THE BEEKEEPER’S SABBATICAL

Put a teaspoon
of fall wildflower honey
into your morning coffee.
The same jar you bought

while at the farmers’ market together
earlier in the season.
Lick the propolis off the back
of the spoon

while looking around
your now
fertile apartment.
Brought back to life

by the ghosts in the walls.
At least you can say
you are no longer alone,
unlike the mornings

you woke up next
to him in bed.
Burn your toast in protest,
rub olive oil,

garlic,
heirloom tomato
into your palms.
You have problems now

you never thought
you’d have,
like too few evenings
alone,

and an overabundance
of feelings.
So many,
that you lay in bed

just after waking
and worry that
your feelings
might take up the space

where the jars
in the pantry go,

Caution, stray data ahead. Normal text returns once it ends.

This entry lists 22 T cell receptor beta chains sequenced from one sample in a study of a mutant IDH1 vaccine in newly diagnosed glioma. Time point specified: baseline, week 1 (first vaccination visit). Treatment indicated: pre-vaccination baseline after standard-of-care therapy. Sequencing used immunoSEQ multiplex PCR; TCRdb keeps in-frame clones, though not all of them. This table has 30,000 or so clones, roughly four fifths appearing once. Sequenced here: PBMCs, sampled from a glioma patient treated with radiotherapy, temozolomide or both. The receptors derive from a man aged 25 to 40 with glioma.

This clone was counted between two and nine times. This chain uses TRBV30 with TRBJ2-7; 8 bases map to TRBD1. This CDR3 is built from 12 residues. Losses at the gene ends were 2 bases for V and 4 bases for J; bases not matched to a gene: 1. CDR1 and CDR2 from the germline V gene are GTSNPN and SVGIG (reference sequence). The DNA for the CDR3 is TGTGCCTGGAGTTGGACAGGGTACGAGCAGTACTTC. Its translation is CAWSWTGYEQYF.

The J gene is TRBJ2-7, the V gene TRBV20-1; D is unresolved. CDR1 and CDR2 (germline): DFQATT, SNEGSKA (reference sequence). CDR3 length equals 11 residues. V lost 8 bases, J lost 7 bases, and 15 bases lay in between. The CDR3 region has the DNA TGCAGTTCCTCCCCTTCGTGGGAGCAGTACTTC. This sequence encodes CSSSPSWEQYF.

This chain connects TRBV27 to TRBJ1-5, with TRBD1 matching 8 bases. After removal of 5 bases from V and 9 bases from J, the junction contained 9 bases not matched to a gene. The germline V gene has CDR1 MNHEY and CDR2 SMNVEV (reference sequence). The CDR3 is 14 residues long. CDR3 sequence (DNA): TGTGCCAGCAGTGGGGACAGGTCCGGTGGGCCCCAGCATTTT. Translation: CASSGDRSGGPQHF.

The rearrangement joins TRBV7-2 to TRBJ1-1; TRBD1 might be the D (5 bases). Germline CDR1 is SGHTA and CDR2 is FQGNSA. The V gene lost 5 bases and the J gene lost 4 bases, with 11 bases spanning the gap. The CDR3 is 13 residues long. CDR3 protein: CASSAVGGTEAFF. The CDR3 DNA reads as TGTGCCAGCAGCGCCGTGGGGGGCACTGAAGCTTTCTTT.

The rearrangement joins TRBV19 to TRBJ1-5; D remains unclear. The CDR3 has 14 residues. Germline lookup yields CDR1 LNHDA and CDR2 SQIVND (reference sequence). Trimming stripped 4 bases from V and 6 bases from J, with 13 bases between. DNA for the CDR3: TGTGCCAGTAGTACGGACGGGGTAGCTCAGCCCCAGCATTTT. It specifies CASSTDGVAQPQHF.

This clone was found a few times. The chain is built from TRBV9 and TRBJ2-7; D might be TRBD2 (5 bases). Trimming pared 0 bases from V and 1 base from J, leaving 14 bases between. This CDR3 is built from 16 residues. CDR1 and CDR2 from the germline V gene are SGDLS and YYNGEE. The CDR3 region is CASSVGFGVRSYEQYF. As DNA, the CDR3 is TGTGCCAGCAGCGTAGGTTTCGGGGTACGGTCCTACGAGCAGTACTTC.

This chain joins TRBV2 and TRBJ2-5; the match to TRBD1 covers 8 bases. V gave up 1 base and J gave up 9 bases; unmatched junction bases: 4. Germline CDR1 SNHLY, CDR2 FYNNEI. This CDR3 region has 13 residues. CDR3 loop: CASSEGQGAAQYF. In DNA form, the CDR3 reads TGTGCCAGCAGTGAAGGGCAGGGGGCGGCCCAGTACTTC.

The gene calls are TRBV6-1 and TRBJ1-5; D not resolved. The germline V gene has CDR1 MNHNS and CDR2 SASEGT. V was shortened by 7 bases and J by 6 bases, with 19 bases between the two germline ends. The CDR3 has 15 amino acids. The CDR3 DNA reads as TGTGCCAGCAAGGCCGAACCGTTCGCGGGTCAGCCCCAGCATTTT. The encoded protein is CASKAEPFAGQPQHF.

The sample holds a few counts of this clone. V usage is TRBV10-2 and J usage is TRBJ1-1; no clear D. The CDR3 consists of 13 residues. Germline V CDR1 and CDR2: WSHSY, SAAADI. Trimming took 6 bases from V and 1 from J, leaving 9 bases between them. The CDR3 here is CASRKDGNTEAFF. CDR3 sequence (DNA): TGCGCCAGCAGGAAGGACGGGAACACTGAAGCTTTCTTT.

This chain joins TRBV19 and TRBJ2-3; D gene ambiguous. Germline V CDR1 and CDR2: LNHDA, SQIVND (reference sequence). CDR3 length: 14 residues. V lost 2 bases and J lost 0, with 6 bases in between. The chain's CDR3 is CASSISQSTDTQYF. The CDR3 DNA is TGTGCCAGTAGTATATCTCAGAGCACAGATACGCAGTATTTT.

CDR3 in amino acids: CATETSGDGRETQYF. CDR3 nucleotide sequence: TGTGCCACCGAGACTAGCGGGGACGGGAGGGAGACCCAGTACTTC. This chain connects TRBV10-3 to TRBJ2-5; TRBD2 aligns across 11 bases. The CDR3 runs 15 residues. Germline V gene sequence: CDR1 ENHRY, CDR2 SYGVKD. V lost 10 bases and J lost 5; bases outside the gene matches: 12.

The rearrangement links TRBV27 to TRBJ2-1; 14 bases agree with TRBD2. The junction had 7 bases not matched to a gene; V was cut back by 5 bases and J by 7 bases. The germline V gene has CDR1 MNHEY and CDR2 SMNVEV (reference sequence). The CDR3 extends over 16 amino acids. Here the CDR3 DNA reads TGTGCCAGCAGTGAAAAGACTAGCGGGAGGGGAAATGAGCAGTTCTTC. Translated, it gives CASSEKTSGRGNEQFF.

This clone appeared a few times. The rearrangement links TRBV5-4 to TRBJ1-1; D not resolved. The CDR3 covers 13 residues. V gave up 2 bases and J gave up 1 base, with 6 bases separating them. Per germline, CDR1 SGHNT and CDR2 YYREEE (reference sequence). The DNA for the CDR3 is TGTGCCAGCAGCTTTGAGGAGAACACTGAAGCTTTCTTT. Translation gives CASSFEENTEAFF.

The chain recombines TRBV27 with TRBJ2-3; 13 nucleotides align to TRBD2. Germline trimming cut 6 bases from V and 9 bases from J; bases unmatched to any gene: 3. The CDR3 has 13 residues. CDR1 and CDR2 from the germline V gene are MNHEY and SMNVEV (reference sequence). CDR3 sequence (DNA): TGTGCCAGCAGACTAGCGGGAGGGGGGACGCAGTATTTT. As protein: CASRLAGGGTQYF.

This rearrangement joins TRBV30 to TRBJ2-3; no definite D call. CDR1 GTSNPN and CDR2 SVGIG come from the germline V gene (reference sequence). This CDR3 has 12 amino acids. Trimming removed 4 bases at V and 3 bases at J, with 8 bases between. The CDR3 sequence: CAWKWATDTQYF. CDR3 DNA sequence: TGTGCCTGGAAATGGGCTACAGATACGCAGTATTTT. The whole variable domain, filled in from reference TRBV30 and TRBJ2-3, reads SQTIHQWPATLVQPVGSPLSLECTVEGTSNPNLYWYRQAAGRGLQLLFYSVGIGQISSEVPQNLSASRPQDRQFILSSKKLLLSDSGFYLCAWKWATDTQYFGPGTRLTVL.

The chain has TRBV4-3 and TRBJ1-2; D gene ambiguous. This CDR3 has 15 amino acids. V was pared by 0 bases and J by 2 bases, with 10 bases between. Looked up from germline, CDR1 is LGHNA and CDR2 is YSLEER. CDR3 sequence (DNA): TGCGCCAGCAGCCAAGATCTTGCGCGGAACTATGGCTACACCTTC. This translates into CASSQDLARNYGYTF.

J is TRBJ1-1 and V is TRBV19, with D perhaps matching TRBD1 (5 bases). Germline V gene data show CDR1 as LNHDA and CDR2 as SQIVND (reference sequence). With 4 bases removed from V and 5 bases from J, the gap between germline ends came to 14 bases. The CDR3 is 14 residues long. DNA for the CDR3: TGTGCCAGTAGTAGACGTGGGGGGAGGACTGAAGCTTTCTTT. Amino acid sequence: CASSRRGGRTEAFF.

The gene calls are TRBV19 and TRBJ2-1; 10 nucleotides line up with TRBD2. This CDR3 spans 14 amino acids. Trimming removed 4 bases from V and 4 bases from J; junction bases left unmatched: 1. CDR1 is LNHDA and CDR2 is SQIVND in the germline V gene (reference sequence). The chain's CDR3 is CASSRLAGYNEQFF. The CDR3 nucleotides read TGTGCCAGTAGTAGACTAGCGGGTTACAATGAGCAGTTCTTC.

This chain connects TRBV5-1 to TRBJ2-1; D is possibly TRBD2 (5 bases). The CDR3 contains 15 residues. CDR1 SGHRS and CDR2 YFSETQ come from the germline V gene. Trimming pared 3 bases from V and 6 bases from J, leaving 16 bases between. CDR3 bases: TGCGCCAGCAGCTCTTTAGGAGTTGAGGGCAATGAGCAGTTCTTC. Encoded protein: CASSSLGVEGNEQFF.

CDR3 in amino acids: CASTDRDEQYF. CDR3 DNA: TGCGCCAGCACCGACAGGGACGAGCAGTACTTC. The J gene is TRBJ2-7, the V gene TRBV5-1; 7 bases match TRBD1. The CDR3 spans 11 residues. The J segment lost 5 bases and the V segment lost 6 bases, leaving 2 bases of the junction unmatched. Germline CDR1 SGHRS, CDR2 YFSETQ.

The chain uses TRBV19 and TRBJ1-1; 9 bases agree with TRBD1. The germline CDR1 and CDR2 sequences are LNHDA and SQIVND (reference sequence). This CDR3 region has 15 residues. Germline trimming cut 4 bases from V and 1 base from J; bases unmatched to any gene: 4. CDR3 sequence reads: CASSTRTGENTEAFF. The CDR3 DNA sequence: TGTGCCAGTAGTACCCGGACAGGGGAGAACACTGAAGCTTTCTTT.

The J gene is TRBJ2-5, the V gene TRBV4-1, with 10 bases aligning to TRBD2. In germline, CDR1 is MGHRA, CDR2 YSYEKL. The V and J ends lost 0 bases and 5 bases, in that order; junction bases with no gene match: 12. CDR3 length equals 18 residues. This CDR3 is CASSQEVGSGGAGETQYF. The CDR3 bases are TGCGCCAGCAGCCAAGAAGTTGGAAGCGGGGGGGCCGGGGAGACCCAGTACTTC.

or where you keep
the bowls.

You weep at the sight
of well-made cabinetry.
What a blessing you have known
to have been broke open,

raspberry jam that hits the ground.
Scoop up the preserves
with your bare hands.
Suck your fingers clean,

until your face is dripping
plum.
You are a mad-woman now,
no longer do you need

to cut your meat politely.
Scream the names
of the spices in the cupboard.
There is no one else home

to tell you
to keep down
your voice.
When the thought

of smoked paprika,
Vietnamese cinnamon,
or his hands
peeling for you

a grapefruit
are enough to make
your throat unravel,
you have wildflower honey

for where it hurts,
a bathtub perfectly
in your kitchen,
and cucumber for

your eyes,
the skin no longer
delicate,
tired from looking

over his shoulder,
pick out the teabags
from your old cups,
place them under your lashes,

dip your fingers
in your wounds,
clean your cuts
with limoncello,

you are bleeding,
drunk,
and free.